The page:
The local SA organization also operates the following programs:
• Sunbeams/Girlguards - A free scouting program for girls in first through fifth grades. The program includes a family style meal each Tuesday night, homework help, devotions, crafts, guest speakers, field trips, toward completion of interest badges.
• Teen program – This free program for youths in sixth grade and up meets each Wednesday night to explore relationships with God, community service, vocational goals and improve self esteem. Participants have had opportunities to visit such places as a recording studio, Steelers training camp, live theater, history museum, and compete in bible bowl (trivia game). Participating teens recently created a prayer garden at the SA citadel in Monessen that is open to the public.
• Music lessons - Peggy Watson offers free music lessons and instruments for interested youths to use while taking lessons on Thursday evenings. This year, Peggy is accepting students for brass instruments and instruction.
• Day camp - This six-week summer program is available to youths entering kindergarten through the fourth grade. It consists of breakfast, lunch, educational speakers, crafts, swimming and swimming lessons at the Monessen Elks Lodge, sports, art, music and time at Monessen City Park. The camp costs $20 per week, but many qualified children attend on scholarships.
• Overnight camp – The organization sends youths each summer to Camp Allegheny for sports, music and other activities. Participating youths are required to have a physical and pay a portion of the $25 per camper fee.
• Men's dart ball team – Open to men and teens age 15 and older, the team competes at the local citadel at local participating churches.
• Women's group – Interested area women gather each Friday at noon for Bible study and group support.
• Community garden – Local gardeners are invited to help tend to the garden adjacent to the citadel building in Monessen.
At its heart, the Salvation Army is a religious organization. Its hosts several Sunday School programs, an 11 a.m. holiness meeting each Sunday and Bible study each Monday at 6 p.m.
The organization also becomes involved in sponsoring other programs and partnering with other local organizations as the need arises.
Tickets to the dinner can be obtained by calling the citadel at 724-684-4282.
Show commenting policy
TribLive commenting policy
You are solely responsible for your comments and by using TribLive.com you agree to our Terms of Service.
We moderate comments. Our goal is to provide substantive commentary for a general readership. By screening submissions, we provide a space where readers can share intelligent and informed commentary that enhances the quality of our news and information.
While most comments will be posted if they are on-topic and not abusive, moderating decisions are subjective. We will make them as carefully and consistently as we can. Because of the volume of reader comments, we cannot review individual moderation decisions with readers.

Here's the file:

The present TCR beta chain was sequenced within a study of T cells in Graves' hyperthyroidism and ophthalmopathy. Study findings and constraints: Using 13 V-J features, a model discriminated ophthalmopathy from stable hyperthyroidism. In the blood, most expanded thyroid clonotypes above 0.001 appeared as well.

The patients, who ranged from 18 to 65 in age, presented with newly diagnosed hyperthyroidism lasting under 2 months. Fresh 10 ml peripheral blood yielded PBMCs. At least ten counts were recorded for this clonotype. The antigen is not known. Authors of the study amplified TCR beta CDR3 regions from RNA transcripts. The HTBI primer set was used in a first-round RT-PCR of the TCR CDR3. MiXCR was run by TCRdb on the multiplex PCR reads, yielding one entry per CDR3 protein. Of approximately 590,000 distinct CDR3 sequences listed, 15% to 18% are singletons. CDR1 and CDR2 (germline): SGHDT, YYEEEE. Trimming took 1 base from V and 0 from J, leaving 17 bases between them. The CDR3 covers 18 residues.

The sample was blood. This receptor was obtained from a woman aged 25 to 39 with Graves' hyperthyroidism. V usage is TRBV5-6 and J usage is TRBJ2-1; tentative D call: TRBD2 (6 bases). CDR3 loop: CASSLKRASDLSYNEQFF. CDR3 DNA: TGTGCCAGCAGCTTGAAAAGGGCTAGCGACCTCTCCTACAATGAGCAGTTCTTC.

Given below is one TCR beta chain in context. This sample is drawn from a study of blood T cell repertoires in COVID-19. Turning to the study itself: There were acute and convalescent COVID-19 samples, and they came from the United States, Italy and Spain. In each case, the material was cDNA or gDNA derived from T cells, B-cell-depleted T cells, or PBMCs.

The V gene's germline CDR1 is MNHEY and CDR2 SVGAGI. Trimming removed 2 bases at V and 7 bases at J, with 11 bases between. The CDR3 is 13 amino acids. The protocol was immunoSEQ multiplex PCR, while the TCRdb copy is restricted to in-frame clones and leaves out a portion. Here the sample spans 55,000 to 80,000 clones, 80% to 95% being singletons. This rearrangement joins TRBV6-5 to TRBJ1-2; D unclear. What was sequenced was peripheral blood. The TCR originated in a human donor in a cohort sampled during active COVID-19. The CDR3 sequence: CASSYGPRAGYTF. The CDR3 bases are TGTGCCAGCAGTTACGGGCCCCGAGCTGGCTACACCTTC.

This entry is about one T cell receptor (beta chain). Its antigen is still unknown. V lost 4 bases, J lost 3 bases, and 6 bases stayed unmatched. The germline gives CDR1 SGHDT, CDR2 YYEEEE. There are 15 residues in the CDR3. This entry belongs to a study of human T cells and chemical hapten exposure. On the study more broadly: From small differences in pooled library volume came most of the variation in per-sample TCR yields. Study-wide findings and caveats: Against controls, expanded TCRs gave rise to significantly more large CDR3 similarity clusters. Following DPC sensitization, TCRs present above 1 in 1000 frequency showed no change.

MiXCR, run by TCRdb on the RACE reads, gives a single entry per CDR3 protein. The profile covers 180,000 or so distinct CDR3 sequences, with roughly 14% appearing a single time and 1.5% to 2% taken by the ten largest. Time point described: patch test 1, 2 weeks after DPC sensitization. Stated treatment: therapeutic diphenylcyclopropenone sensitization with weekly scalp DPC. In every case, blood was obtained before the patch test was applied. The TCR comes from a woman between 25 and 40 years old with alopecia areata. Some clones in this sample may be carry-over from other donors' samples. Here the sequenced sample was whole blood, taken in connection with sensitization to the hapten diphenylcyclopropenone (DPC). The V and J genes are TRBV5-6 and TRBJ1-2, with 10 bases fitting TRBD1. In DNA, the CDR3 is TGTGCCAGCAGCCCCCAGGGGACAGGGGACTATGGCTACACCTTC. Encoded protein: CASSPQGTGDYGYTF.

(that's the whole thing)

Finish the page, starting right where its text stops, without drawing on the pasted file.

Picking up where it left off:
We value thoughtful comments representing a range of views that make their point quickly and politely. We make an effort to protect discussions from repeated comments either by the same reader or different readers.
We follow the same standards for taste as the daily newspaper. A few things we won't tolerate: personal attacks, obscenity, vulgarity, profanity (including expletives and letters followed by dashes), commercial promotion, impersonations, incoherence, proselytizing and SHOUTING. Don't include URLs to Web sites.
We do not edit comments. They are either approved or deleted. We reserve the right to edit a comment that is quoted or excerpted in an article. In this case, we may fix spelling and punctuation.
We welcome strong opinions and criticism of our work, but we don't want comments to become bogged down with discussions of our policies and we will moderate accordingly.
We appreciate it when readers and people quoted in articles or blog posts point out errors of fact or emphasis and will investigate all assertions. But these suggestions should be sent via e-mail. To avoid distracting other readers, we won't publish comments that suggest a correction. Instead, corrections will be made in a blog post or in an article.
- Belle Vernon man faces drug charges
- New leader named at Jefferson Hospital
- Woman marks 70 years on bench at Rostraver church’s organ
- Ringgold School Board bans book in haste
- Woman agrees to testify against boyfriend in Charleroi knife fray
- South Huntingdon girl, 15, heading to college early
- House Democratic Policy Committee meets in Monessen
- Land bank considered in Washington County
- Architect seeks money for work on Charleroi theater project